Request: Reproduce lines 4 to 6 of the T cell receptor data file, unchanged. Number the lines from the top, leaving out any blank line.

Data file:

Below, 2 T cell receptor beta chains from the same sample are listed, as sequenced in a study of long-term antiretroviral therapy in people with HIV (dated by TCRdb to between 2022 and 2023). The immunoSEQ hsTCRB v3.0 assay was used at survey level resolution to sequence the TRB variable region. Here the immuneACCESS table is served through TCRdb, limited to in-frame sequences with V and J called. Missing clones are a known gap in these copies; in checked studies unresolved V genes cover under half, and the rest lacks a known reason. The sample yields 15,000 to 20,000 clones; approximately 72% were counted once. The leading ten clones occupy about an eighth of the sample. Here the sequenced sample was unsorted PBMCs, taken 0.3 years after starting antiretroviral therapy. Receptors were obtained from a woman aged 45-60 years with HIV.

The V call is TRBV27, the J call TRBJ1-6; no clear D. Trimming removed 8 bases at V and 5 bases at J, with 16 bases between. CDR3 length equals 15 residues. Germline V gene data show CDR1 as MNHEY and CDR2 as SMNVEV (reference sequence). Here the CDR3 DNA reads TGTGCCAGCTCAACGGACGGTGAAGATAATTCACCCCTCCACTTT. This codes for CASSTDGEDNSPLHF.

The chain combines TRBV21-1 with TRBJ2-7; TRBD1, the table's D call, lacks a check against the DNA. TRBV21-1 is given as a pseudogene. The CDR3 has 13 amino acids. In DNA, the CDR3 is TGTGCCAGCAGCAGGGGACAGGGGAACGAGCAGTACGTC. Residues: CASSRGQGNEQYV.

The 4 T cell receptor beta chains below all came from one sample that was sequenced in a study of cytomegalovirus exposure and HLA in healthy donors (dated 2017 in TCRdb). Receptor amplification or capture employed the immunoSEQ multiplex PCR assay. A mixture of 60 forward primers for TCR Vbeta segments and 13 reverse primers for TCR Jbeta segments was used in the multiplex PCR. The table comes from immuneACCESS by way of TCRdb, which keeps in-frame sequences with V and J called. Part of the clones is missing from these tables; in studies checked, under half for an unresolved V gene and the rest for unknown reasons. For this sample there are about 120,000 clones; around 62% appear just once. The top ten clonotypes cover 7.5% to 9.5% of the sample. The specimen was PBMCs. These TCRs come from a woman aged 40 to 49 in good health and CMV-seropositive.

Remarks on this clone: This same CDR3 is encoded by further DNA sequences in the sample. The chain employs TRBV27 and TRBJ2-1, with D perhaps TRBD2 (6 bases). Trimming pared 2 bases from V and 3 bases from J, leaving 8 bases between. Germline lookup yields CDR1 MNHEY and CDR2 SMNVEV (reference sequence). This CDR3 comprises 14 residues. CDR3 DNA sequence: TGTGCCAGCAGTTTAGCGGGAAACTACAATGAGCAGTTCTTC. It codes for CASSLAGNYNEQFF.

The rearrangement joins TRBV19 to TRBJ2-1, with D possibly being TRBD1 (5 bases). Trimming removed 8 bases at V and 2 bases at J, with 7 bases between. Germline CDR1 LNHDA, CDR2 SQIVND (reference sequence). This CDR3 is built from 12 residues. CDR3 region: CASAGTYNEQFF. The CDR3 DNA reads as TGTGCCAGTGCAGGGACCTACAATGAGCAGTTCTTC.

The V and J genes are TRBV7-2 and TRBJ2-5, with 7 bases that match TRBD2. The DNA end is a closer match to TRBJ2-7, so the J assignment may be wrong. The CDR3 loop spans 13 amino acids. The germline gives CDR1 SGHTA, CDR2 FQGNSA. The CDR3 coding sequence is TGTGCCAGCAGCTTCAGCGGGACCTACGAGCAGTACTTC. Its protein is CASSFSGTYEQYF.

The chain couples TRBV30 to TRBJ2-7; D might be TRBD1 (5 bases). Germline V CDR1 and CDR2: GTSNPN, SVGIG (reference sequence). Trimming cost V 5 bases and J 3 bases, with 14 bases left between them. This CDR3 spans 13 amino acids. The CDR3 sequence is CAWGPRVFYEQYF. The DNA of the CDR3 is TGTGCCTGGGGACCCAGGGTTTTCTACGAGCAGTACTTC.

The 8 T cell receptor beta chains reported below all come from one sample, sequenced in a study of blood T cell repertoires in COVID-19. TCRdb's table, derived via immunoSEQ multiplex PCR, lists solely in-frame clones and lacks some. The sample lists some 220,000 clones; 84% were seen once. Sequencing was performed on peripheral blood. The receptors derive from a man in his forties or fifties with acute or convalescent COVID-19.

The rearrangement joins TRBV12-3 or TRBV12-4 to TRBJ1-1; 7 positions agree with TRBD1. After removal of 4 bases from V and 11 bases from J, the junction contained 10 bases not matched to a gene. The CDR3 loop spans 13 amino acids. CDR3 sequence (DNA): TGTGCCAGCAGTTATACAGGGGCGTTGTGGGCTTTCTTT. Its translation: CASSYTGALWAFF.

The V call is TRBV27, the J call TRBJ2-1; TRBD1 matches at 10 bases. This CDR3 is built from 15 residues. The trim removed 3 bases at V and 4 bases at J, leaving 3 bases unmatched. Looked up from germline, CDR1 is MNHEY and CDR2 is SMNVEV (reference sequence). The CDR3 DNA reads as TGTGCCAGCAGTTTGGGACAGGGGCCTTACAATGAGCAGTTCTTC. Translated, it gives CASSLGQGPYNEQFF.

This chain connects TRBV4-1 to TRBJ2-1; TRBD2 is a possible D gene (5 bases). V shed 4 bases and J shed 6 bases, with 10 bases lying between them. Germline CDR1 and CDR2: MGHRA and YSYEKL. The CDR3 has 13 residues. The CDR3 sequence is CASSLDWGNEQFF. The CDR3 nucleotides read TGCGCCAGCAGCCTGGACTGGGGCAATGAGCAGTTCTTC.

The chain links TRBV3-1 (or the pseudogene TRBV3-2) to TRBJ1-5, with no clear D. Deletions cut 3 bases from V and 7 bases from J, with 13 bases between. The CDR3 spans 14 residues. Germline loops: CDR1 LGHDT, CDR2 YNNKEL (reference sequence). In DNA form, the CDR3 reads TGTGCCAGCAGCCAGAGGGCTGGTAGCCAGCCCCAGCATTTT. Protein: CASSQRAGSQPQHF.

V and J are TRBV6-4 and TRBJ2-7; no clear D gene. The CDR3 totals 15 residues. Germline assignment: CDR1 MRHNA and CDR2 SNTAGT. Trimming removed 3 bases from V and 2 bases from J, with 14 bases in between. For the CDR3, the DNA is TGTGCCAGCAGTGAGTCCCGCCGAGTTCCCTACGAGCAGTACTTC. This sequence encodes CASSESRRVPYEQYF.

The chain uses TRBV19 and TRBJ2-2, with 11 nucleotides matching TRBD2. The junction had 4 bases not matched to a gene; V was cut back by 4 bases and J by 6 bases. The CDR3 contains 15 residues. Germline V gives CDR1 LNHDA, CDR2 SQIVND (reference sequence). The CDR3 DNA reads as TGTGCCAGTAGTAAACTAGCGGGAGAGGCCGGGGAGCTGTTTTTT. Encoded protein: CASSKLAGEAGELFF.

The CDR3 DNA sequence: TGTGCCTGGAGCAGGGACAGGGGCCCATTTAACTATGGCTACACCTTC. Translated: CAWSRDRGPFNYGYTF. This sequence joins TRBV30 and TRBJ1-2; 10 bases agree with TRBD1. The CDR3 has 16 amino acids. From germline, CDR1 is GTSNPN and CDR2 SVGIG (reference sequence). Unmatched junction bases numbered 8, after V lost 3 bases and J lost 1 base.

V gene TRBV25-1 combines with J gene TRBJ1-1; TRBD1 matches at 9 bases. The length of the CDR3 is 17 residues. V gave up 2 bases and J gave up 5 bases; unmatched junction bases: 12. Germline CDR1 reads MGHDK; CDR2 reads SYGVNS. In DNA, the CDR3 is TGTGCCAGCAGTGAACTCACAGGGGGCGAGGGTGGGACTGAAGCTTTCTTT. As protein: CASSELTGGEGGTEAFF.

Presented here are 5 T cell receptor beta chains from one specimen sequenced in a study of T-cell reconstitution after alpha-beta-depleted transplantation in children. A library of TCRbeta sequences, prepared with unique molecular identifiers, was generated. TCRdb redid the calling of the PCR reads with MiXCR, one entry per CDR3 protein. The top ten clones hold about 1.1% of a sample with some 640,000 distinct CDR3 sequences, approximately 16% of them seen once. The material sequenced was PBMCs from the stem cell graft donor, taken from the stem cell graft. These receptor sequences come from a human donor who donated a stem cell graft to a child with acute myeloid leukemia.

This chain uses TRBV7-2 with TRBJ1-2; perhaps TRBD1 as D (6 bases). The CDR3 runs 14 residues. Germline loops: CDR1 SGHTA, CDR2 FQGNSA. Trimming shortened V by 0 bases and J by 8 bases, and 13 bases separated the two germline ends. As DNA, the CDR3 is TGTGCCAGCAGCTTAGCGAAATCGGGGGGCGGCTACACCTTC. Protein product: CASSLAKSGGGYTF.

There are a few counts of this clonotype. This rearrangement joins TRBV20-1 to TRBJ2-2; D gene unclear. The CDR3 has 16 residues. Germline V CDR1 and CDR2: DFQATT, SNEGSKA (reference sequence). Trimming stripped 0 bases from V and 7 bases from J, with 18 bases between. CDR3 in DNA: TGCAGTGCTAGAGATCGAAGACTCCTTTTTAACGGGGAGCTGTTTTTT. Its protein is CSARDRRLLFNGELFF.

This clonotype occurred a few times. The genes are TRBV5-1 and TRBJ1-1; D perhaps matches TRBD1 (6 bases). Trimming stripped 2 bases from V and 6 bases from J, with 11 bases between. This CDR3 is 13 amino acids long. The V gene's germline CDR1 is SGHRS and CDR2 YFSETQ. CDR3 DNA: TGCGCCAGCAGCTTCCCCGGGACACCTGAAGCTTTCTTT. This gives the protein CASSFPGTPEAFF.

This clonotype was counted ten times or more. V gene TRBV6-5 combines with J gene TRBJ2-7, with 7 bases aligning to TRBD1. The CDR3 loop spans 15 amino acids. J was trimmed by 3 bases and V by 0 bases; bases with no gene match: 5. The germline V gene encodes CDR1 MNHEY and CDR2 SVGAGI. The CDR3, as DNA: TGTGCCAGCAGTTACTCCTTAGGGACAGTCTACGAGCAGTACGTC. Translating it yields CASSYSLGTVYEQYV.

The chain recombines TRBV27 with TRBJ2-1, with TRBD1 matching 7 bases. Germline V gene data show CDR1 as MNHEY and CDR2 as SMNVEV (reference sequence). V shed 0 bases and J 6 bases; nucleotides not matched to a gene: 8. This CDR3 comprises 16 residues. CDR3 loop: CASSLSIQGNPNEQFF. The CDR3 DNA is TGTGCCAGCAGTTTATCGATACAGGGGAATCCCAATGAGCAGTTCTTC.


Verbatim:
The 4 T cell receptor beta chains below all came from one sample that was sequenced in a study of cytomegalovirus exposure and HLA in healthy donors (dated 2017 in TCRdb). Receptor amplification or capture employed the immunoSEQ multiplex PCR assay. A mixture of 60 forward primers for TCR Vbeta segments and 13 reverse primers for TCR Jbeta segments was used in the multiplex PCR. The table comes from immuneACCESS by way of TCRdb, which keeps in-frame sequences with V and J called. Part of the clones is missing from these tables; in studies checked, under half for an unresolved V gene and the rest for unknown reasons. For this sample there are about 120,000 clones; around 62% appear just once. The top ten clonotypes cover 7.5% to 9.5% of the sample. The specimen was PBMCs. These TCRs come from a woman aged 40 to 49 in good health and CMV-seropositive.

Remarks on this clone: This same CDR3 is encoded by further DNA sequences in the sample. The chain employs TRBV27 and TRBJ2-1, with D perhaps TRBD2 (6 bases). Trimming pared 2 bases from V and 3 bases from J, leaving 8 bases between. Germline lookup yields CDR1 MNHEY and CDR2 SMNVEV (reference sequence). This CDR3 comprises 14 residues. CDR3 DNA sequence: TGTGCCAGCAGTTTAGCGGGAAACTACAATGAGCAGTTCTTC. It codes for CASSLAGNYNEQFF.

The rearrangement joins TRBV19 to TRBJ2-1, with D possibly being TRBD1 (5 bases). Trimming removed 8 bases at V and 2 bases at J, with 7 bases between. Germline CDR1 LNHDA, CDR2 SQIVND (reference sequence). This CDR3 is built from 12 residues. CDR3 region: CASAGTYNEQFF. The CDR3 DNA reads as TGTGCCAGTGCAGGGACCTACAATGAGCAGTTCTTC.